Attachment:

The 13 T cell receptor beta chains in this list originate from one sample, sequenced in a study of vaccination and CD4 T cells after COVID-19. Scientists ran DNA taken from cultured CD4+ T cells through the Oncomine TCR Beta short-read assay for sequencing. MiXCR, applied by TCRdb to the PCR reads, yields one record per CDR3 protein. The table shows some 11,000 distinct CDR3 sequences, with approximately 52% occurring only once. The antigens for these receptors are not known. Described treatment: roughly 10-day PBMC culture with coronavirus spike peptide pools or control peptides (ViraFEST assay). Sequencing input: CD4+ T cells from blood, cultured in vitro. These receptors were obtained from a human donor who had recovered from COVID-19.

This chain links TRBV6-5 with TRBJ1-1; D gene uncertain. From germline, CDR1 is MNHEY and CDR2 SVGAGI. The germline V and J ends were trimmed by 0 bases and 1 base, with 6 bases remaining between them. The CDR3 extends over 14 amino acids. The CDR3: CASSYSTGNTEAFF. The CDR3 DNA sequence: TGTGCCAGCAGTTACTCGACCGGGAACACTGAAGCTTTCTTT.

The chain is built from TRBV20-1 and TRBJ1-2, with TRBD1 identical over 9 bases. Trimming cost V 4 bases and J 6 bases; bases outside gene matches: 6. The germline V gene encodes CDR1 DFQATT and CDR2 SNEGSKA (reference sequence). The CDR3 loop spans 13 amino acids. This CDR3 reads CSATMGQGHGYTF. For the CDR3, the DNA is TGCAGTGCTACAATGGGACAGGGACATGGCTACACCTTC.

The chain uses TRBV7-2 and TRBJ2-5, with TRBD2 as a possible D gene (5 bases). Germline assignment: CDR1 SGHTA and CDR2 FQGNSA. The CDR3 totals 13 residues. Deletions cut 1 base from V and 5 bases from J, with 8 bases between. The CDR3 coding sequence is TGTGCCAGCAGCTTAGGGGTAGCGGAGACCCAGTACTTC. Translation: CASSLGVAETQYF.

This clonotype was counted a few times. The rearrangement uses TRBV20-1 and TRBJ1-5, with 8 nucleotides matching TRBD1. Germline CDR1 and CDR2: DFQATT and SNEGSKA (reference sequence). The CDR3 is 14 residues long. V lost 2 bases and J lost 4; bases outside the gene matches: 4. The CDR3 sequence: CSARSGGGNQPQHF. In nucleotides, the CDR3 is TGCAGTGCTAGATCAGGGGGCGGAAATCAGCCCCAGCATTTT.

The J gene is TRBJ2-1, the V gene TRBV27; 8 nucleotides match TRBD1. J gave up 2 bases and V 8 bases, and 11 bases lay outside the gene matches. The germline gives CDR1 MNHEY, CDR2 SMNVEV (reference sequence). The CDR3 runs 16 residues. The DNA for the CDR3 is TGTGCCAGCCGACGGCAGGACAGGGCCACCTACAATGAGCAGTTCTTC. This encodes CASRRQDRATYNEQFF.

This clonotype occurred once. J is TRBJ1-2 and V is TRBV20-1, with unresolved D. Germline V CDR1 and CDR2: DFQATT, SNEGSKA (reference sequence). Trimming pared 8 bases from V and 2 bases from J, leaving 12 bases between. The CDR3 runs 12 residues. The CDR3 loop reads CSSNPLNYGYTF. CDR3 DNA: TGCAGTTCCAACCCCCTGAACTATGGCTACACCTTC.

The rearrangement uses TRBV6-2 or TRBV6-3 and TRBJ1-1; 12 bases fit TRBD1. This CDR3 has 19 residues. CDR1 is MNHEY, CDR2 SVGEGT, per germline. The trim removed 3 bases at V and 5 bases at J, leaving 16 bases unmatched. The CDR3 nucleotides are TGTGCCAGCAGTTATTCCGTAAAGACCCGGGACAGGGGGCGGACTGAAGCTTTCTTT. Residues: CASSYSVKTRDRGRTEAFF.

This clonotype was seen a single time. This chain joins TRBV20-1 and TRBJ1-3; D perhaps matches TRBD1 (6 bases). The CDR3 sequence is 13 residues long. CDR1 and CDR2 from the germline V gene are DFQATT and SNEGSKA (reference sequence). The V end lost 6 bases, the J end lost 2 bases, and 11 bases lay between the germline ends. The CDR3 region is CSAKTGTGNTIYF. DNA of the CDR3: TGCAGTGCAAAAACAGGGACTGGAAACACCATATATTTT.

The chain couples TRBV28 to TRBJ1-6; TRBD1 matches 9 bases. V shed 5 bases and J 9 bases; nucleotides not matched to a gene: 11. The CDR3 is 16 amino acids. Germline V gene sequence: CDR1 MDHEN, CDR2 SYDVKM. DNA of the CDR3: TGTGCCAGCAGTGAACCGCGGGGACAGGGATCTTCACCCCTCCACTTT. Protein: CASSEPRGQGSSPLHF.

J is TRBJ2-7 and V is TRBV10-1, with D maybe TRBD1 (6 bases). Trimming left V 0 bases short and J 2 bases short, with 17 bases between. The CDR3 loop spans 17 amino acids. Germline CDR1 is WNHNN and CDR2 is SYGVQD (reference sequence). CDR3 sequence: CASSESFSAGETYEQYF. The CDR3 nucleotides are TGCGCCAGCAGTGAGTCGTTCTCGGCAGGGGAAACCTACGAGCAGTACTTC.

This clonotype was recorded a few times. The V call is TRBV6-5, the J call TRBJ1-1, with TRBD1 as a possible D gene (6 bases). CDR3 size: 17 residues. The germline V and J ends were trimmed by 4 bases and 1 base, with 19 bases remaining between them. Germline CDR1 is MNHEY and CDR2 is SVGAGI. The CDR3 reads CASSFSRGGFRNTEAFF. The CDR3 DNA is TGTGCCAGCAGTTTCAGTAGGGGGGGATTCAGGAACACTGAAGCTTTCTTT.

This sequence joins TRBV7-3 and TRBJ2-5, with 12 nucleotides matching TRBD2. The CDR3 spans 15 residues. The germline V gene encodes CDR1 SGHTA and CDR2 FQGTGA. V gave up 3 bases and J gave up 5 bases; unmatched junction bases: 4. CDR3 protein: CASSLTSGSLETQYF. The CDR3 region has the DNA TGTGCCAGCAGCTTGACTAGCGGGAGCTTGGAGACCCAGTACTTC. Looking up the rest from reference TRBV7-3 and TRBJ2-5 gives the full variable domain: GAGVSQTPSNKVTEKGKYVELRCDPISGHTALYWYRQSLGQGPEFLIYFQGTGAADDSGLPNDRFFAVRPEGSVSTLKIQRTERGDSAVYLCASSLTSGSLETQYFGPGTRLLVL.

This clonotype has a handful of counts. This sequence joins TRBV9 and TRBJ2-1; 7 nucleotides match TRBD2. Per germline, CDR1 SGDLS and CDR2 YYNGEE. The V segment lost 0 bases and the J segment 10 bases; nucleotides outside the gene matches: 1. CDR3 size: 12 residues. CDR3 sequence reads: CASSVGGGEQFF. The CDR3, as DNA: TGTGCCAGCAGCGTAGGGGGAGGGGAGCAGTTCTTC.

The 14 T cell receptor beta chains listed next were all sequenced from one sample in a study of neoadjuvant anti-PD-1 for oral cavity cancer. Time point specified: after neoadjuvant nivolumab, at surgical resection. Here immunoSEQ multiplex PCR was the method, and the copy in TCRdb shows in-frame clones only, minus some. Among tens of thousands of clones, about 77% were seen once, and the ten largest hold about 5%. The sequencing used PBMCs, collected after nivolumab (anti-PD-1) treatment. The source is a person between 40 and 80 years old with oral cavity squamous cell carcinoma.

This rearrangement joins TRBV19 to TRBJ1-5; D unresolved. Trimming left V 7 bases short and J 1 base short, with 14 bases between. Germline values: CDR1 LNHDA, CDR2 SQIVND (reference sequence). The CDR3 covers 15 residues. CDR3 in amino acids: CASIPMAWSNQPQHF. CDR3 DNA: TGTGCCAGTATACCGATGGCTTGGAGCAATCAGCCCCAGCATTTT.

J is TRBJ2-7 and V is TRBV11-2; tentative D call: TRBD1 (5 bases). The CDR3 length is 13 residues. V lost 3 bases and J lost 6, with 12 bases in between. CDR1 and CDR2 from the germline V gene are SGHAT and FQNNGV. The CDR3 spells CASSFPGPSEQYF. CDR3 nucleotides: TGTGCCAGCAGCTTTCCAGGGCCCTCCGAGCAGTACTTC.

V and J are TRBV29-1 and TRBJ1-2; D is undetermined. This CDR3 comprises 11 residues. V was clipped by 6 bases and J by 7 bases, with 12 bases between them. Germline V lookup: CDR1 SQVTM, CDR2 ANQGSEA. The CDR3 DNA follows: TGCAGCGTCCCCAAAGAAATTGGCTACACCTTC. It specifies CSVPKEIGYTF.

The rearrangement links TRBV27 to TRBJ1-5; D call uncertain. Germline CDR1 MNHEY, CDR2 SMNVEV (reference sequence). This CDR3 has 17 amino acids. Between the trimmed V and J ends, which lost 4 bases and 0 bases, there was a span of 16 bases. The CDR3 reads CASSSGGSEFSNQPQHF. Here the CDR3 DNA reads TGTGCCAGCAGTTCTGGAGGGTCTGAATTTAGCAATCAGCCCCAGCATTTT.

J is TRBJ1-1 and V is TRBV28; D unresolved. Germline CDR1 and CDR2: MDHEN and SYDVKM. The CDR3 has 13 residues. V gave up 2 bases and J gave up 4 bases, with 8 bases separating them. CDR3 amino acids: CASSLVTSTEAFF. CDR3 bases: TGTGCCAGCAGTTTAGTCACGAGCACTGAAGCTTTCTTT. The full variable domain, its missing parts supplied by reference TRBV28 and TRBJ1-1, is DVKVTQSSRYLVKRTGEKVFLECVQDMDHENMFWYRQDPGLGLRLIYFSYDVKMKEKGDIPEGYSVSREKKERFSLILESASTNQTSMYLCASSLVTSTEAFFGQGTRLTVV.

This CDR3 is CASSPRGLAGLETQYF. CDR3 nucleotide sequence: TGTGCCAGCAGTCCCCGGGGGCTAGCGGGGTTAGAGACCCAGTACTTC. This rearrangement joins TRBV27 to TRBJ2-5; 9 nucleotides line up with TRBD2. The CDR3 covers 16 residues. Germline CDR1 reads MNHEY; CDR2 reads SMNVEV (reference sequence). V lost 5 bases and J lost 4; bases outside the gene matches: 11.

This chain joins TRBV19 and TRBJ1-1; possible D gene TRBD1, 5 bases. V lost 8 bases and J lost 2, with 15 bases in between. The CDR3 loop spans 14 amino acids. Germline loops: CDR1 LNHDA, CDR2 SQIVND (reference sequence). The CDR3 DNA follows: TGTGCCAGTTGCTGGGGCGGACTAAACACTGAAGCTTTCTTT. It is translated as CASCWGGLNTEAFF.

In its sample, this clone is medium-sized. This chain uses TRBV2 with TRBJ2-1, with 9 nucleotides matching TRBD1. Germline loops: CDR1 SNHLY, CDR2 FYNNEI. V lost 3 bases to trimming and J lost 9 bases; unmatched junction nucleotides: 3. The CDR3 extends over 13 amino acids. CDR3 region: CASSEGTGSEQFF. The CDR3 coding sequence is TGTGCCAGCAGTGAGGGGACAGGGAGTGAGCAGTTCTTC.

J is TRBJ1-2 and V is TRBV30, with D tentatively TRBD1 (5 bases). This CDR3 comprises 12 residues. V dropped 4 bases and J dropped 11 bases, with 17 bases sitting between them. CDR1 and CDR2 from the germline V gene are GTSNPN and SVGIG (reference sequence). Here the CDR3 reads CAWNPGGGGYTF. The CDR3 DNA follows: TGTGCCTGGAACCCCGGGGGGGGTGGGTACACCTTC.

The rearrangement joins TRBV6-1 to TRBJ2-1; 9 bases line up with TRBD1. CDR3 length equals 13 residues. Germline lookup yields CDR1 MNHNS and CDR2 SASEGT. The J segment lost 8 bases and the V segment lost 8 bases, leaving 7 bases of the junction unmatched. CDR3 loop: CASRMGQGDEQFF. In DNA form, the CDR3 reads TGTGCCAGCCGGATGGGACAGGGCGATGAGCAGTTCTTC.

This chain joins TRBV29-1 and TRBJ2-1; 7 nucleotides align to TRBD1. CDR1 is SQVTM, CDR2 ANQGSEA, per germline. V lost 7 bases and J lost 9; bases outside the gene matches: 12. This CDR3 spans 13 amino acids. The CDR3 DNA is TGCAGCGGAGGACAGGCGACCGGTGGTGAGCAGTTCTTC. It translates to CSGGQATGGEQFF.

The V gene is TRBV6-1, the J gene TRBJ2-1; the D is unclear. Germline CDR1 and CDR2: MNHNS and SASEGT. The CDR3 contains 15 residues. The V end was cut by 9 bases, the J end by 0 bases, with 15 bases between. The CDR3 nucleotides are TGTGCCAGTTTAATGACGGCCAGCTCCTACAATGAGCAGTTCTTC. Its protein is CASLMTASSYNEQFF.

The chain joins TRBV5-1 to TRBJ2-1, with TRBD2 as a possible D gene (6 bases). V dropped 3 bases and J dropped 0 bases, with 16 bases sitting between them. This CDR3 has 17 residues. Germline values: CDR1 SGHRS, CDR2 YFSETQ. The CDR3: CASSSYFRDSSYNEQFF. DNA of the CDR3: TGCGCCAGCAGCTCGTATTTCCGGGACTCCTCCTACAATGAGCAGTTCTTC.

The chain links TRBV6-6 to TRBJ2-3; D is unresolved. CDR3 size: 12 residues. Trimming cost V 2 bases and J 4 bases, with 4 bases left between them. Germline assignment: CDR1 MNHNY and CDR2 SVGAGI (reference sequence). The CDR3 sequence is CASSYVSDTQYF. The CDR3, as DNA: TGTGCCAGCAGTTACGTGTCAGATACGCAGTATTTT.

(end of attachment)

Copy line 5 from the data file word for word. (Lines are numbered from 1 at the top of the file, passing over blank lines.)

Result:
This clonotype was counted a few times. The rearrangement uses TRBV20-1 and TRBJ1-5, with 8 nucleotides matching TRBD1. Germline CDR1 and CDR2: DFQATT and SNEGSKA (reference sequence). The CDR3 is 14 residues long. V lost 2 bases and J lost 4; bases outside the gene matches: 4. The CDR3 sequence: CSARSGGGNQPQHF. In nucleotides, the CDR3 is TGCAGTGCTAGATCAGGGGGCGGAAATCAGCCCCAGCATTTT.